The Canada Warbler is a beauty to behold, slate gray above and bright yellow below, with a prominent dark black “necklace” decorating its breast. Northern in distribution (see range map below), this species inhabits forests with luxuriant undergrowth and also dense second-growth thickets, where it may be seen behaving like a flycatcher—suddenly darting from the shrubbery to snatch insects from the air.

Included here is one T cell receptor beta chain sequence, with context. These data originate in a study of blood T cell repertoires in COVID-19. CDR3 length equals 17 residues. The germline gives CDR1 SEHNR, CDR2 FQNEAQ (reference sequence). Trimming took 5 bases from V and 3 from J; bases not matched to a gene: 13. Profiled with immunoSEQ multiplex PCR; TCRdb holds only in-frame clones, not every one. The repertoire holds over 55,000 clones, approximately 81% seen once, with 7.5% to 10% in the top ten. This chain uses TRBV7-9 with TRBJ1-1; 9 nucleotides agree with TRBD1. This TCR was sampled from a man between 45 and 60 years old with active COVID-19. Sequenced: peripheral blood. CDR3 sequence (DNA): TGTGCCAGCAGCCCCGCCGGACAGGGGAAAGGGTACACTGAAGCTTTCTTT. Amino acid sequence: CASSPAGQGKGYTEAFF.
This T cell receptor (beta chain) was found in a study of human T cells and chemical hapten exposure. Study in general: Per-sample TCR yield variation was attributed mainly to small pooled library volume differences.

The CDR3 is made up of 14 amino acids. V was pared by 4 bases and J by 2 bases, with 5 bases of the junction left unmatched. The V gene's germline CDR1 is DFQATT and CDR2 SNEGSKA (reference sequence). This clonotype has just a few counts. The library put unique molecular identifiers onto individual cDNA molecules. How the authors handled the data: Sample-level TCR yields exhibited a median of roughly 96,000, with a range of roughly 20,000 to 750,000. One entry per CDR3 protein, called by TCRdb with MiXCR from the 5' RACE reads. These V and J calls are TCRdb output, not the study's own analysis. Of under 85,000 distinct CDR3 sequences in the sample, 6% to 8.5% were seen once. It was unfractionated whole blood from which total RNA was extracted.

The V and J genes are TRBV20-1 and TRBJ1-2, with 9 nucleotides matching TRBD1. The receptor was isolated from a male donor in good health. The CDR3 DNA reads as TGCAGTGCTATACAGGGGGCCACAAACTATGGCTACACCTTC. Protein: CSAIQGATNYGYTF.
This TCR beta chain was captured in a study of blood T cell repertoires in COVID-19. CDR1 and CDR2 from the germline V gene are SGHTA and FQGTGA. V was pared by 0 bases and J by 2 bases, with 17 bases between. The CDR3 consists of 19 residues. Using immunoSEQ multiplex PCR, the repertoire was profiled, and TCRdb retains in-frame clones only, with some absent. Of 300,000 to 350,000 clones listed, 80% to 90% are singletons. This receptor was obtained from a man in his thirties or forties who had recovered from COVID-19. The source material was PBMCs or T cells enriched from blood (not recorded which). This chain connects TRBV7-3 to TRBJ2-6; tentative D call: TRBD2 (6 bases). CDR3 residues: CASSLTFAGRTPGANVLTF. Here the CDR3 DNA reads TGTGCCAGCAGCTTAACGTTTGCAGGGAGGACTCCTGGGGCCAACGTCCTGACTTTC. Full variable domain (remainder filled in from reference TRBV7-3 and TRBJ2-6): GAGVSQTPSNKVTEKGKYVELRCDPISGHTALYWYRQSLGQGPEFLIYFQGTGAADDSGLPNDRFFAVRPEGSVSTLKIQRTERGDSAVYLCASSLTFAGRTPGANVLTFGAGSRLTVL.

The Canada Warbler’s song is a staccato outburst of notes that are not particularly musical: chippy-chappy-chippety-chip. To my ear, it sounds like a high-pitched version of the White-eyed Vireo’s snappy song. On May 28 and 29, I was fortunate to come across a cooperative male at the Cornell University’s Arnot Teaching and Research Forest, about fifteen miles south of Ithaca, New York. Here are some of the highlights of my video session:
click map for large view with explanation.